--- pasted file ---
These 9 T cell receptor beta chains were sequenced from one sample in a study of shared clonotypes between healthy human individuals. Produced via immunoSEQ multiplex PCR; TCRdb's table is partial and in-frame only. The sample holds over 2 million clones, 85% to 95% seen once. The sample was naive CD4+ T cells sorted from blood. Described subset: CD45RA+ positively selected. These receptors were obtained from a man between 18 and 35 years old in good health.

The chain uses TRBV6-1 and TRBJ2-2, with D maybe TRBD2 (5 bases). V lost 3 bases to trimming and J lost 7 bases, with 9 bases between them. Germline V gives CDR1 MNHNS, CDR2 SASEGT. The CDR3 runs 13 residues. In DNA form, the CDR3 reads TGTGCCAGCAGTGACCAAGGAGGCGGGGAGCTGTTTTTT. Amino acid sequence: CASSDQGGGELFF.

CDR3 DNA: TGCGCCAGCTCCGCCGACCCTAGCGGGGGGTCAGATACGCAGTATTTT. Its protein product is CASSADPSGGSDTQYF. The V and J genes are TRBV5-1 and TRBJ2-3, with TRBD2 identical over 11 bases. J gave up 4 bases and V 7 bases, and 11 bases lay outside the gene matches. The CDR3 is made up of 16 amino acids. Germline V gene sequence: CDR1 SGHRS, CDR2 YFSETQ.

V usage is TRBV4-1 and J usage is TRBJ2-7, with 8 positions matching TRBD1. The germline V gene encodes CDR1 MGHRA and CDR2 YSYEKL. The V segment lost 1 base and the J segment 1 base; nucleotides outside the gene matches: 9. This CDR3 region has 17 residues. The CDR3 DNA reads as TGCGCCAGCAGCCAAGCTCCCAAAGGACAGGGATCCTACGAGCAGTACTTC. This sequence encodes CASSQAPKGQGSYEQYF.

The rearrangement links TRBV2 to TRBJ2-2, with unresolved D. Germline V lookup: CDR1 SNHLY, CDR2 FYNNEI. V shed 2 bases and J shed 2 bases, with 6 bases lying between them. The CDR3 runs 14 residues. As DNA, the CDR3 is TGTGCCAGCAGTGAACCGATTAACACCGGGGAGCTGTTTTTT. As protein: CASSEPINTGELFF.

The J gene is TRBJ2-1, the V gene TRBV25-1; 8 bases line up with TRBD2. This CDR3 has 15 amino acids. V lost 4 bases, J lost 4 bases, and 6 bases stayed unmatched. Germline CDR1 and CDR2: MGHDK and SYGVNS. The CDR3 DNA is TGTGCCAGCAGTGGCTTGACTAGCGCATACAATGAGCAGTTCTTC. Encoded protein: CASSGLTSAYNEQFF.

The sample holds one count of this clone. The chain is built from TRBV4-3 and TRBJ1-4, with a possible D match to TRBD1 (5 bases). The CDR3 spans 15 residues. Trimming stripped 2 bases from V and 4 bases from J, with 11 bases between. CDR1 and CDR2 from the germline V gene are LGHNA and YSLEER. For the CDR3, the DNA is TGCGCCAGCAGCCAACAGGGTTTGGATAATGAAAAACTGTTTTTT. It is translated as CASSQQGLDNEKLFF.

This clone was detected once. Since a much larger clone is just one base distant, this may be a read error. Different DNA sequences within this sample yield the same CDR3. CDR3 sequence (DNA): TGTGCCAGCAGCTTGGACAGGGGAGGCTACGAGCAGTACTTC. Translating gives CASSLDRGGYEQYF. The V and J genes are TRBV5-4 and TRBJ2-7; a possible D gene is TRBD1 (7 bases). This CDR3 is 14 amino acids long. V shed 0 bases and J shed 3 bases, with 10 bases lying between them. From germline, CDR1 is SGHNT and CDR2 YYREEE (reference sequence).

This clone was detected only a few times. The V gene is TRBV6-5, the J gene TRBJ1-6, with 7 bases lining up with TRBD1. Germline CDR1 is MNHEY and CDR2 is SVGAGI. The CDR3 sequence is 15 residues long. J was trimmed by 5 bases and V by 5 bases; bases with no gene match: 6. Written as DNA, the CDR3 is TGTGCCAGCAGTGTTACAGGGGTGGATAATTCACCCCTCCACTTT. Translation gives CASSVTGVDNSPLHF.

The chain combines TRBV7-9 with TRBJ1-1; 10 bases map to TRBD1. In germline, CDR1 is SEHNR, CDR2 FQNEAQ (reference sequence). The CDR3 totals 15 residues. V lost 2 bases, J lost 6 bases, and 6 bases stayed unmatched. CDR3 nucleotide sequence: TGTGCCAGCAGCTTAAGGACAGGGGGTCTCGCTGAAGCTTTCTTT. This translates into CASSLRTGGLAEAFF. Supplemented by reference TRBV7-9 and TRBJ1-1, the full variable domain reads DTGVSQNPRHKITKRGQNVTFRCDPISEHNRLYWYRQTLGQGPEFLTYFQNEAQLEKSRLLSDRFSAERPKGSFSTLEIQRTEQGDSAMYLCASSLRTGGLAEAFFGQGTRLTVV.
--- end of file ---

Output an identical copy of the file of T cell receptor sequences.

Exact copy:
These 9 T cell receptor beta chains were sequenced from one sample in a study of shared clonotypes between healthy human individuals. Produced via immunoSEQ multiplex PCR; TCRdb's table is partial and in-frame only. The sample holds over 2 million clones, 85% to 95% seen once. The sample was naive CD4+ T cells sorted from blood. Described subset: CD45RA+ positively selected. These receptors were obtained from a man between 18 and 35 years old in good health.

The chain uses TRBV6-1 and TRBJ2-2, with D maybe TRBD2 (5 bases). V lost 3 bases to trimming and J lost 7 bases, with 9 bases between them. Germline V gives CDR1 MNHNS, CDR2 SASEGT. The CDR3 runs 13 residues. In DNA form, the CDR3 reads TGTGCCAGCAGTGACCAAGGAGGCGGGGAGCTGTTTTTT. Amino acid sequence: CASSDQGGGELFF.

CDR3 DNA: TGCGCCAGCTCCGCCGACCCTAGCGGGGGGTCAGATACGCAGTATTTT. Its protein product is CASSADPSGGSDTQYF. The V and J genes are TRBV5-1 and TRBJ2-3, with TRBD2 identical over 11 bases. J gave up 4 bases and V 7 bases, and 11 bases lay outside the gene matches. The CDR3 is made up of 16 amino acids. Germline V gene sequence: CDR1 SGHRS, CDR2 YFSETQ.

V usage is TRBV4-1 and J usage is TRBJ2-7, with 8 positions matching TRBD1. The germline V gene encodes CDR1 MGHRA and CDR2 YSYEKL. The V segment lost 1 base and the J segment 1 base; nucleotides outside the gene matches: 9. This CDR3 region has 17 residues. The CDR3 DNA reads as TGCGCCAGCAGCCAAGCTCCCAAAGGACAGGGATCCTACGAGCAGTACTTC. This sequence encodes CASSQAPKGQGSYEQYF.

The rearrangement links TRBV2 to TRBJ2-2, with unresolved D. Germline V lookup: CDR1 SNHLY, CDR2 FYNNEI. V shed 2 bases and J shed 2 bases, with 6 bases lying between them. The CDR3 runs 14 residues. As DNA, the CDR3 is TGTGCCAGCAGTGAACCGATTAACACCGGGGAGCTGTTTTTT. As protein: CASSEPINTGELFF.

The J gene is TRBJ2-1, the V gene TRBV25-1; 8 bases line up with TRBD2. This CDR3 has 15 amino acids. V lost 4 bases, J lost 4 bases, and 6 bases stayed unmatched. Germline CDR1 and CDR2: MGHDK and SYGVNS. The CDR3 DNA is TGTGCCAGCAGTGGCTTGACTAGCGCATACAATGAGCAGTTCTTC. Encoded protein: CASSGLTSAYNEQFF.

The sample holds one count of this clone. The chain is built from TRBV4-3 and TRBJ1-4, with a possible D match to TRBD1 (5 bases). The CDR3 spans 15 residues. Trimming stripped 2 bases from V and 4 bases from J, with 11 bases between. CDR1 and CDR2 from the germline V gene are LGHNA and YSLEER. For the CDR3, the DNA is TGCGCCAGCAGCCAACAGGGTTTGGATAATGAAAAACTGTTTTTT. It is translated as CASSQQGLDNEKLFF.

This clone was detected once. Since a much larger clone is just one base distant, this may be a read error. Different DNA sequences within this sample yield the same CDR3. CDR3 sequence (DNA): TGTGCCAGCAGCTTGGACAGGGGAGGCTACGAGCAGTACTTC. Translating gives CASSLDRGGYEQYF. The V and J genes are TRBV5-4 and TRBJ2-7; a possible D gene is TRBD1 (7 bases). This CDR3 is 14 amino acids long. V shed 0 bases and J shed 3 bases, with 10 bases lying between them. From germline, CDR1 is SGHNT and CDR2 YYREEE (reference sequence).

This clone was detected only a few times. The V gene is TRBV6-5, the J gene TRBJ1-6, with 7 bases lining up with TRBD1. Germline CDR1 is MNHEY and CDR2 is SVGAGI. The CDR3 sequence is 15 residues long. J was trimmed by 5 bases and V by 5 bases; bases with no gene match: 6. Written as DNA, the CDR3 is TGTGCCAGCAGTGTTACAGGGGTGGATAATTCACCCCTCCACTTT. Translation gives CASSVTGVDNSPLHF.

The chain combines TRBV7-9 with TRBJ1-1; 10 bases map to TRBD1. In germline, CDR1 is SEHNR, CDR2 FQNEAQ (reference sequence). The CDR3 totals 15 residues. V lost 2 bases, J lost 6 bases, and 6 bases stayed unmatched. CDR3 nucleotide sequence: TGTGCCAGCAGCTTAAGGACAGGGGGTCTCGCTGAAGCTTTCTTT. This translates into CASSLRTGGLAEAFF. Supplemented by reference TRBV7-9 and TRBJ1-1, the full variable domain reads DTGVSQNPRHKITKRGQNVTFRCDPISEHNRLYWYRQTLGQGPEFLTYFQNEAQLEKSRLLSDRFSAERPKGSFSTLEIQRTEQGDSAMYLCASSLRTGGLAEAFFGQGTRLTVV.